Qing et al. demonstrated that human cord blood neutrophils lack a ~50 kDa membrane protein that binds the lipid A region of LPS [27]. Subsequently, it was demonstrated by Western blotting that neonatal cord blood neutrophils have ~3–4-fold less intracellular BPI than adult neutrophils. This deficiency correlated with diminished neutrophil extract activity against E. coli K1/r [28]. Deficiency of BPI was apparently selective, as the relative levels of two other primary granule constituents MPO and the defensin peptides were indistinguishable. When stimulated with the secretagogue PMA, the neutrophils of preterm newborns release significantly less BPI per cell than adult neutrophils [29]. A recent study of plasma levels of APPs in cord blood plasma indicated a gestational age-dependent maturation of plasma BPI concentrations that remained below adult levels even at full term [30]. Taken together, these studies demonstrate an age-dependent maturation in the ability of human neutrophils to mobilize BPI to sites of infection. Although it is at present unclear as to why expression of BPI is developmentally regulated, lower BPI expression in preterm and term newborns may contribute to susceptibility to early-onset sepsis [31] and necrotizing enterocolitis [32].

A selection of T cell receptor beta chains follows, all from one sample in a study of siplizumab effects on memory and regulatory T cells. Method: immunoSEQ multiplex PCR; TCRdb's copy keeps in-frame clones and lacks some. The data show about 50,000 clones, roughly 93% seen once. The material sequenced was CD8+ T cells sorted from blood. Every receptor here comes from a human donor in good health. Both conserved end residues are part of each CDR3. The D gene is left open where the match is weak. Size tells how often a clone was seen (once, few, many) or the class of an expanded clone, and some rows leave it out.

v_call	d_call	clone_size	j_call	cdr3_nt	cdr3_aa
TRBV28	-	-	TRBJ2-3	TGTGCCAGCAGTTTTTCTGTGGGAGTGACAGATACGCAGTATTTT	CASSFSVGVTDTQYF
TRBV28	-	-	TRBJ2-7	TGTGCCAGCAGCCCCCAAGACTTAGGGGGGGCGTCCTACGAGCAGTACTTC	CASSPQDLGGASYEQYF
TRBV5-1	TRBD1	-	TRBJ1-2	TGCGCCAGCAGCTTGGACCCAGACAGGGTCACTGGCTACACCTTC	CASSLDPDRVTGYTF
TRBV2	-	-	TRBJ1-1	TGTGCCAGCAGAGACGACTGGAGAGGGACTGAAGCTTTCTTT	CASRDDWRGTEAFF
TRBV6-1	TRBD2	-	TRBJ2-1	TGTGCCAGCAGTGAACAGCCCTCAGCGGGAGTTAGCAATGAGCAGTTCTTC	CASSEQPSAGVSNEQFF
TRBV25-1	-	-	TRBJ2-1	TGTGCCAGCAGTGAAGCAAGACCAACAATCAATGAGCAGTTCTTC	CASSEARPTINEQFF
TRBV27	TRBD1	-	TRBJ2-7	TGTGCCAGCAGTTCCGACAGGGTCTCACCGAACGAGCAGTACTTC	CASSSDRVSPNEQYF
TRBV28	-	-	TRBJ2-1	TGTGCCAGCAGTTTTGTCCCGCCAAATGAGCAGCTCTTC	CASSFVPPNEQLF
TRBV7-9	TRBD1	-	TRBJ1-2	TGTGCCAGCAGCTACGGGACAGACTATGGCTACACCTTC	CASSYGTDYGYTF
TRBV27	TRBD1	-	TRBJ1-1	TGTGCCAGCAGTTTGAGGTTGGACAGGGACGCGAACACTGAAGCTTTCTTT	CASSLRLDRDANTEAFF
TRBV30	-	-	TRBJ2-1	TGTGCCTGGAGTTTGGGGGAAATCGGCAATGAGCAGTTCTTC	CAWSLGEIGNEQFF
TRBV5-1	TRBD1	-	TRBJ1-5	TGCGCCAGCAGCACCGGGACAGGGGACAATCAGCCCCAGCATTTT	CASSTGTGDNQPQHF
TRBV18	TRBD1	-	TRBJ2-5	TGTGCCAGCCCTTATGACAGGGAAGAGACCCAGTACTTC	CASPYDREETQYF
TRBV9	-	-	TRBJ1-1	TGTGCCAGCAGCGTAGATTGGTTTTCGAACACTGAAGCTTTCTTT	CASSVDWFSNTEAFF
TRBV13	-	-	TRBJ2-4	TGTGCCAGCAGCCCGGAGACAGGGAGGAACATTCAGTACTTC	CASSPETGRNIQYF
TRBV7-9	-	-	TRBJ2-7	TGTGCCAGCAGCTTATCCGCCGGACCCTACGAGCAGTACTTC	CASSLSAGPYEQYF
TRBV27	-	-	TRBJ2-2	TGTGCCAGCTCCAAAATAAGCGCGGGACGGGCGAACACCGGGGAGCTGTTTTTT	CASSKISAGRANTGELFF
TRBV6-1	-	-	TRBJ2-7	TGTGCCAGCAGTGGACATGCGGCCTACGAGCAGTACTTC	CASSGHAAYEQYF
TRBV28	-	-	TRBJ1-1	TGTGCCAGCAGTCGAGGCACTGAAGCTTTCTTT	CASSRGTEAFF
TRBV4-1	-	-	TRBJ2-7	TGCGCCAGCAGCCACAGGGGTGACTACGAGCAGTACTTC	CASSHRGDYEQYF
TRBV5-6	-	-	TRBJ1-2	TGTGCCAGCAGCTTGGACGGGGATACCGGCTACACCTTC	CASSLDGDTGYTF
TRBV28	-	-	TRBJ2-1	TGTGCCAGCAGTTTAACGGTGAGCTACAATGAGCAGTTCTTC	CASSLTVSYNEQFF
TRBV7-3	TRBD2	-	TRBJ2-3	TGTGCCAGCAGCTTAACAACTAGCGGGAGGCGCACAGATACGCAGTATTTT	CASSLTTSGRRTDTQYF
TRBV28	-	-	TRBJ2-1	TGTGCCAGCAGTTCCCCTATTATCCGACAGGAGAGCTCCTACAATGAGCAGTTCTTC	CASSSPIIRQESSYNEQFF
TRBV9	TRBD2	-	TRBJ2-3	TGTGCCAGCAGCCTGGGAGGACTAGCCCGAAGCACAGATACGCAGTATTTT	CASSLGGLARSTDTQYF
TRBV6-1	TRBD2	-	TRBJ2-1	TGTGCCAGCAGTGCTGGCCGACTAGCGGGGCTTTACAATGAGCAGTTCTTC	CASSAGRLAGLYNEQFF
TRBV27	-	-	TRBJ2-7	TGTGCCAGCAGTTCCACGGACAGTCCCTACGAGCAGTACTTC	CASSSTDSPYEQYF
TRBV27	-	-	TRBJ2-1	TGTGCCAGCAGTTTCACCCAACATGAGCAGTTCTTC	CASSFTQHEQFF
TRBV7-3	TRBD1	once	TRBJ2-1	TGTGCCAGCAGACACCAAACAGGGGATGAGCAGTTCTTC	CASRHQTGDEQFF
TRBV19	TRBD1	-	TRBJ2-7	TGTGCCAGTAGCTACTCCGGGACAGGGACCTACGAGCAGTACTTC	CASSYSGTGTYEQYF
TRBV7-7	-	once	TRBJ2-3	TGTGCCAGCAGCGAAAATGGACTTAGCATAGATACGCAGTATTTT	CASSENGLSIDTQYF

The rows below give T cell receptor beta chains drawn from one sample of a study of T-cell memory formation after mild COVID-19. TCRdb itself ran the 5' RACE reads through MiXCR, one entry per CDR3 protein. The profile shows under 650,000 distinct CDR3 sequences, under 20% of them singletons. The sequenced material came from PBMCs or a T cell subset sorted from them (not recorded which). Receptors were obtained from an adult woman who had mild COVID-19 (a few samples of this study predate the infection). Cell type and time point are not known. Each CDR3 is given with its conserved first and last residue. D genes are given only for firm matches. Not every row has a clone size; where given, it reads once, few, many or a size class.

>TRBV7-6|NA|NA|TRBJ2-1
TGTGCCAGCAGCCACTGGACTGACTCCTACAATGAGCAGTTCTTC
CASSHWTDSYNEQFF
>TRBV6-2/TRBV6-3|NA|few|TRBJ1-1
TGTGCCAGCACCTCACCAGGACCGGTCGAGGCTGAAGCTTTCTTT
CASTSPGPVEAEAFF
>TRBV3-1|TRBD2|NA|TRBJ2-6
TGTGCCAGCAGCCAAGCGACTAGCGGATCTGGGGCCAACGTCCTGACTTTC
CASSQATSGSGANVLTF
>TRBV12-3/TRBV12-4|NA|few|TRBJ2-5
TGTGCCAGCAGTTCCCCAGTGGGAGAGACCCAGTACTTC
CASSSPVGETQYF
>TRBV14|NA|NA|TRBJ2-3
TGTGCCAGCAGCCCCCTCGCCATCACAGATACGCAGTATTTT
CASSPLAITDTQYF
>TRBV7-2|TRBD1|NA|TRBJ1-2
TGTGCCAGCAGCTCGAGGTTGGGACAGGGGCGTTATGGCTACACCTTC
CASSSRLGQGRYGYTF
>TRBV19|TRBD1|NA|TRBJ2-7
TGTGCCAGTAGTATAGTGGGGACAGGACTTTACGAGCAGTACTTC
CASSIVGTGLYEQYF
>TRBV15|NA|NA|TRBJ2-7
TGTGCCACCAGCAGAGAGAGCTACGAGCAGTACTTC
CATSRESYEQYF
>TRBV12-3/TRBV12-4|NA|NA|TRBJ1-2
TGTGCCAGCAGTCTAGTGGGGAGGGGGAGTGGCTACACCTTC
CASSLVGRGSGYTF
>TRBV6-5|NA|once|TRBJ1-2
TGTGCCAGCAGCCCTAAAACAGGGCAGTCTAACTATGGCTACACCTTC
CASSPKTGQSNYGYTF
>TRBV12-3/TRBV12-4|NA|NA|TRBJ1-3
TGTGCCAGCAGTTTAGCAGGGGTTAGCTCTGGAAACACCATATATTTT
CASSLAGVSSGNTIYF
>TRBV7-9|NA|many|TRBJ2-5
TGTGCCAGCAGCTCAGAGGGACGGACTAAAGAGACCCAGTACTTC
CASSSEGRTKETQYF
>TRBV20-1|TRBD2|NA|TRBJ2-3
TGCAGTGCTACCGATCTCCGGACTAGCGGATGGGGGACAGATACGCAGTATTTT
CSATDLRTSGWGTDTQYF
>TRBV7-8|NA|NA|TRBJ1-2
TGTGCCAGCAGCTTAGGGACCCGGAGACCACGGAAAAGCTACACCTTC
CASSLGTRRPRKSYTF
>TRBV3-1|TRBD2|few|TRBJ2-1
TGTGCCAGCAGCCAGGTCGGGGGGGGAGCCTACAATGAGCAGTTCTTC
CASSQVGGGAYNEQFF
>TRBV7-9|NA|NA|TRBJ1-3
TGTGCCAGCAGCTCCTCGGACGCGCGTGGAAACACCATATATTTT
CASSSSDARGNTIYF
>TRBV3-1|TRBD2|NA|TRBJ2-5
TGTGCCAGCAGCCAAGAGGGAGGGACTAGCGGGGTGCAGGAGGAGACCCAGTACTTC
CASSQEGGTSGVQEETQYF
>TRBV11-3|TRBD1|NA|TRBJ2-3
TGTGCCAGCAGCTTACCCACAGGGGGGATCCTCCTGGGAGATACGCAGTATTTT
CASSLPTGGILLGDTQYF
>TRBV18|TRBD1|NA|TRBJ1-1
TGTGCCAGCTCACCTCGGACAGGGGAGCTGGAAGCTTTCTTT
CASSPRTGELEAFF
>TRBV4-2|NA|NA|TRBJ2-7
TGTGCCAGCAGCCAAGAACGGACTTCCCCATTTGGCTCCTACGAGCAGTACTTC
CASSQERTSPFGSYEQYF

Diseases associated with anti-BPI Abs (antibodies)

Some of the ANCAs (anti-neutrophil cytoplasmic Abs) that have been measured in a number of diseases are neutralizing anti-BPI Abs [33]. The frequent presence of anti-BPI Abs in diseases characterized by recurrent Gram-negative bacterial infection may reflect the role of BPI in binding and delivery of endotoxin to APCs [34]. Inhibition of the antimicrobial BPI function by BPI-ANCA demonstrates a possible mechanism of how auto-Abs may contribute to increased susceptibility for pulmonary Gram-negative bacterial infections by diminished BPI-mediated bacterial opsonization and killing [35].